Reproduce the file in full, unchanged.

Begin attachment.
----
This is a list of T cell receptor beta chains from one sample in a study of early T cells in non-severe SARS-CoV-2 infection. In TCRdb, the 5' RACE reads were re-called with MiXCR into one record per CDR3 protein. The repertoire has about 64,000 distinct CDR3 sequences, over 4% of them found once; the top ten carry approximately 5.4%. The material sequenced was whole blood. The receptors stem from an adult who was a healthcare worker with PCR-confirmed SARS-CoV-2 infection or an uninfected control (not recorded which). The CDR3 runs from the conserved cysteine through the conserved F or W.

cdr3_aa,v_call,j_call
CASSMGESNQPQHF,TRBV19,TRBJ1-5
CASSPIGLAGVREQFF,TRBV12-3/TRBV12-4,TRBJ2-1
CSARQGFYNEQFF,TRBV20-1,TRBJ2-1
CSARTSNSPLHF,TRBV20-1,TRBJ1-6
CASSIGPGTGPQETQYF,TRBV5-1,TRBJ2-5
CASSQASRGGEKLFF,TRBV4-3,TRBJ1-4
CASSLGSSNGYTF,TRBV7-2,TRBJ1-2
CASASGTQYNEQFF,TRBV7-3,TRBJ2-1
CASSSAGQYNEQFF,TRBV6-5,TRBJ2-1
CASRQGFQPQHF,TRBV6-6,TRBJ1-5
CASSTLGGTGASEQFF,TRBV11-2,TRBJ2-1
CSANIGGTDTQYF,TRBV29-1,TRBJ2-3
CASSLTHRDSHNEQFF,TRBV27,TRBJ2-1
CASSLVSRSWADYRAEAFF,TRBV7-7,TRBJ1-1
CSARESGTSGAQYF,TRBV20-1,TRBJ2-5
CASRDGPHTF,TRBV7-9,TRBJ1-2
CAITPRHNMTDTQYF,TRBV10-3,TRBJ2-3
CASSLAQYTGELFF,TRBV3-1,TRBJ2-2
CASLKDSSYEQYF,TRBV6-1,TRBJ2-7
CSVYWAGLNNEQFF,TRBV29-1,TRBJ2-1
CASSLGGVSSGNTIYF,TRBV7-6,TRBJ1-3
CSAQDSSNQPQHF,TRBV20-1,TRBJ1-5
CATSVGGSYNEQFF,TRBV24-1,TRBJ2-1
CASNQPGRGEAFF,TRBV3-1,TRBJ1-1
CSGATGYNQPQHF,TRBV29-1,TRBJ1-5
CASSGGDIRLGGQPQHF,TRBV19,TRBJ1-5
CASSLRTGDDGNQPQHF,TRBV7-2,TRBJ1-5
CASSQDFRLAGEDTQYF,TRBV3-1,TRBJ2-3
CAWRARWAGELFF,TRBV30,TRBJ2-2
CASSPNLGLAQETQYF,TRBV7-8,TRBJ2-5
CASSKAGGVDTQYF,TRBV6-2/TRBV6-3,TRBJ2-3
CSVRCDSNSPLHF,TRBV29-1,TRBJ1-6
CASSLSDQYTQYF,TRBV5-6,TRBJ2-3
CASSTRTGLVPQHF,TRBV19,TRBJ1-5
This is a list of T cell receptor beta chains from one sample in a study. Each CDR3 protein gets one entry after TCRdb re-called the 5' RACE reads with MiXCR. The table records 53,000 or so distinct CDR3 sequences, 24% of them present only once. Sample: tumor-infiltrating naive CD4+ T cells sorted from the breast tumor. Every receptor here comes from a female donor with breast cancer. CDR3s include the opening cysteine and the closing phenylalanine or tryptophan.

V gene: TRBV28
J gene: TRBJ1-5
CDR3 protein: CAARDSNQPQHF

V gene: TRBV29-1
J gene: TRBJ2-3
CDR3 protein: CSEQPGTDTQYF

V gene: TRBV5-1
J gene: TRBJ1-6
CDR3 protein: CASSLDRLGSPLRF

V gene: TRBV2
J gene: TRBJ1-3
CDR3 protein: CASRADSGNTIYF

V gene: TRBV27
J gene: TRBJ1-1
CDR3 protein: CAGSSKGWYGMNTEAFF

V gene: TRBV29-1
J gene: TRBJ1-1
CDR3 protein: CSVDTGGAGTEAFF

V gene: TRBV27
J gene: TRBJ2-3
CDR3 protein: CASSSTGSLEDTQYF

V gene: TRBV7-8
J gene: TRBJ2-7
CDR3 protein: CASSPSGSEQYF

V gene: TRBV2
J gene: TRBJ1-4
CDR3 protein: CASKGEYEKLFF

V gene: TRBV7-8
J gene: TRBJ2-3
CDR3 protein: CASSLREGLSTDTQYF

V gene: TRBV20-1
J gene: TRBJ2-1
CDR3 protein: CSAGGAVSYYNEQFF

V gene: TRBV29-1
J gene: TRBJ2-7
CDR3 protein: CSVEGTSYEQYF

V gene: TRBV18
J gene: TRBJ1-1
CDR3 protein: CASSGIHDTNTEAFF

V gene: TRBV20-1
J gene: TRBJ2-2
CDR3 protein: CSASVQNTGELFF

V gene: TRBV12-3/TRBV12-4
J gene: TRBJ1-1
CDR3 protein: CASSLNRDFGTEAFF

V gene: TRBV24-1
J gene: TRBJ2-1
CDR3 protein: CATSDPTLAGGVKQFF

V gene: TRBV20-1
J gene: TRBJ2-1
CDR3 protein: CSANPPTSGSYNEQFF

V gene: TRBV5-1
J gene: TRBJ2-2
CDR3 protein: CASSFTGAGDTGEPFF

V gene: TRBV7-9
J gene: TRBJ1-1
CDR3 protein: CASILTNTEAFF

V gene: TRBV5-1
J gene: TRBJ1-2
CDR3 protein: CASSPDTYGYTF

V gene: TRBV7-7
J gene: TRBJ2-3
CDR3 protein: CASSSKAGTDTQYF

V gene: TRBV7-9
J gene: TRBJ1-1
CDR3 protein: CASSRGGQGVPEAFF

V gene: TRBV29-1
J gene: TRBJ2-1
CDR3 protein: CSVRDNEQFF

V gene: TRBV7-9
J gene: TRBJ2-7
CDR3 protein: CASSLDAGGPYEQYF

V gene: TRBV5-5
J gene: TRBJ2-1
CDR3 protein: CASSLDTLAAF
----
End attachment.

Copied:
This is a list of T cell receptor beta chains from one sample in a study of early T cells in non-severe SARS-CoV-2 infection. In TCRdb, the 5' RACE reads were re-called with MiXCR into one record per CDR3 protein. The repertoire has about 64,000 distinct CDR3 sequences, over 4% of them found once; the top ten carry approximately 5.4%. The material sequenced was whole blood. The receptors stem from an adult who was a healthcare worker with PCR-confirmed SARS-CoV-2 infection or an uninfected control (not recorded which). The CDR3 runs from the conserved cysteine through the conserved F or W.

cdr3_aa,v_call,j_call
CASSMGESNQPQHF,TRBV19,TRBJ1-5
CASSPIGLAGVREQFF,TRBV12-3/TRBV12-4,TRBJ2-1
CSARQGFYNEQFF,TRBV20-1,TRBJ2-1
CSARTSNSPLHF,TRBV20-1,TRBJ1-6
CASSIGPGTGPQETQYF,TRBV5-1,TRBJ2-5
CASSQASRGGEKLFF,TRBV4-3,TRBJ1-4
CASSLGSSNGYTF,TRBV7-2,TRBJ1-2
CASASGTQYNEQFF,TRBV7-3,TRBJ2-1
CASSSAGQYNEQFF,TRBV6-5,TRBJ2-1
CASRQGFQPQHF,TRBV6-6,TRBJ1-5
CASSTLGGTGASEQFF,TRBV11-2,TRBJ2-1
CSANIGGTDTQYF,TRBV29-1,TRBJ2-3
CASSLTHRDSHNEQFF,TRBV27,TRBJ2-1
CASSLVSRSWADYRAEAFF,TRBV7-7,TRBJ1-1
CSARESGTSGAQYF,TRBV20-1,TRBJ2-5
CASRDGPHTF,TRBV7-9,TRBJ1-2
CAITPRHNMTDTQYF,TRBV10-3,TRBJ2-3
CASSLAQYTGELFF,TRBV3-1,TRBJ2-2
CASLKDSSYEQYF,TRBV6-1,TRBJ2-7
CSVYWAGLNNEQFF,TRBV29-1,TRBJ2-1
CASSLGGVSSGNTIYF,TRBV7-6,TRBJ1-3
CSAQDSSNQPQHF,TRBV20-1,TRBJ1-5
CATSVGGSYNEQFF,TRBV24-1,TRBJ2-1
CASNQPGRGEAFF,TRBV3-1,TRBJ1-1
CSGATGYNQPQHF,TRBV29-1,TRBJ1-5
CASSGGDIRLGGQPQHF,TRBV19,TRBJ1-5
CASSLRTGDDGNQPQHF,TRBV7-2,TRBJ1-5
CASSQDFRLAGEDTQYF,TRBV3-1,TRBJ2-3
CAWRARWAGELFF,TRBV30,TRBJ2-2
CASSPNLGLAQETQYF,TRBV7-8,TRBJ2-5
CASSKAGGVDTQYF,TRBV6-2/TRBV6-3,TRBJ2-3
CSVRCDSNSPLHF,TRBV29-1,TRBJ1-6
CASSLSDQYTQYF,TRBV5-6,TRBJ2-3
CASSTRTGLVPQHF,TRBV19,TRBJ1-5
This is a list of T cell receptor beta chains from one sample in a study. Each CDR3 protein gets one entry after TCRdb re-called the 5' RACE reads with MiXCR. The table records 53,000 or so distinct CDR3 sequences, 24% of them present only once. Sample: tumor-infiltrating naive CD4+ T cells sorted from the breast tumor. Every receptor here comes from a female donor with breast cancer. CDR3s include the opening cysteine and the closing phenylalanine or tryptophan.

V gene: TRBV28
J gene: TRBJ1-5
CDR3 protein: CAARDSNQPQHF

V gene: TRBV29-1
J gene: TRBJ2-3
CDR3 protein: CSEQPGTDTQYF

V gene: TRBV5-1
J gene: TRBJ1-6
CDR3 protein: CASSLDRLGSPLRF

V gene: TRBV2
J gene: TRBJ1-3
CDR3 protein: CASRADSGNTIYF

V gene: TRBV27
J gene: TRBJ1-1
CDR3 protein: CAGSSKGWYGMNTEAFF

V gene: TRBV29-1
J gene: TRBJ1-1
CDR3 protein: CSVDTGGAGTEAFF

V gene: TRBV27
J gene: TRBJ2-3
CDR3 protein: CASSSTGSLEDTQYF

V gene: TRBV7-8
J gene: TRBJ2-7
CDR3 protein: CASSPSGSEQYF

V gene: TRBV2
J gene: TRBJ1-4
CDR3 protein: CASKGEYEKLFF

V gene: TRBV7-8
J gene: TRBJ2-3
CDR3 protein: CASSLREGLSTDTQYF

V gene: TRBV20-1
J gene: TRBJ2-1
CDR3 protein: CSAGGAVSYYNEQFF

V gene: TRBV29-1
J gene: TRBJ2-7
CDR3 protein: CSVEGTSYEQYF

V gene: TRBV18
J gene: TRBJ1-1
CDR3 protein: CASSGIHDTNTEAFF

V gene: TRBV20-1
J gene: TRBJ2-2
CDR3 protein: CSASVQNTGELFF

V gene: TRBV12-3/TRBV12-4
J gene: TRBJ1-1
CDR3 protein: CASSLNRDFGTEAFF

V gene: TRBV24-1
J gene: TRBJ2-1
CDR3 protein: CATSDPTLAGGVKQFF

V gene: TRBV20-1
J gene: TRBJ2-1
CDR3 protein: CSANPPTSGSYNEQFF

V gene: TRBV5-1
J gene: TRBJ2-2
CDR3 protein: CASSFTGAGDTGEPFF

V gene: TRBV7-9
J gene: TRBJ1-1
CDR3 protein: CASILTNTEAFF

V gene: TRBV5-1
J gene: TRBJ1-2
CDR3 protein: CASSPDTYGYTF

V gene: TRBV7-7
J gene: TRBJ2-3
CDR3 protein: CASSSKAGTDTQYF

V gene: TRBV7-9
J gene: TRBJ1-1
CDR3 protein: CASSRGGQGVPEAFF

V gene: TRBV29-1
J gene: TRBJ2-1
CDR3 protein: CSVRDNEQFF

V gene: TRBV7-9
J gene: TRBJ2-7
CDR3 protein: CASSLDAGGPYEQYF

V gene: TRBV5-5
J gene: TRBJ2-1
CDR3 protein: CASSLDTLAAF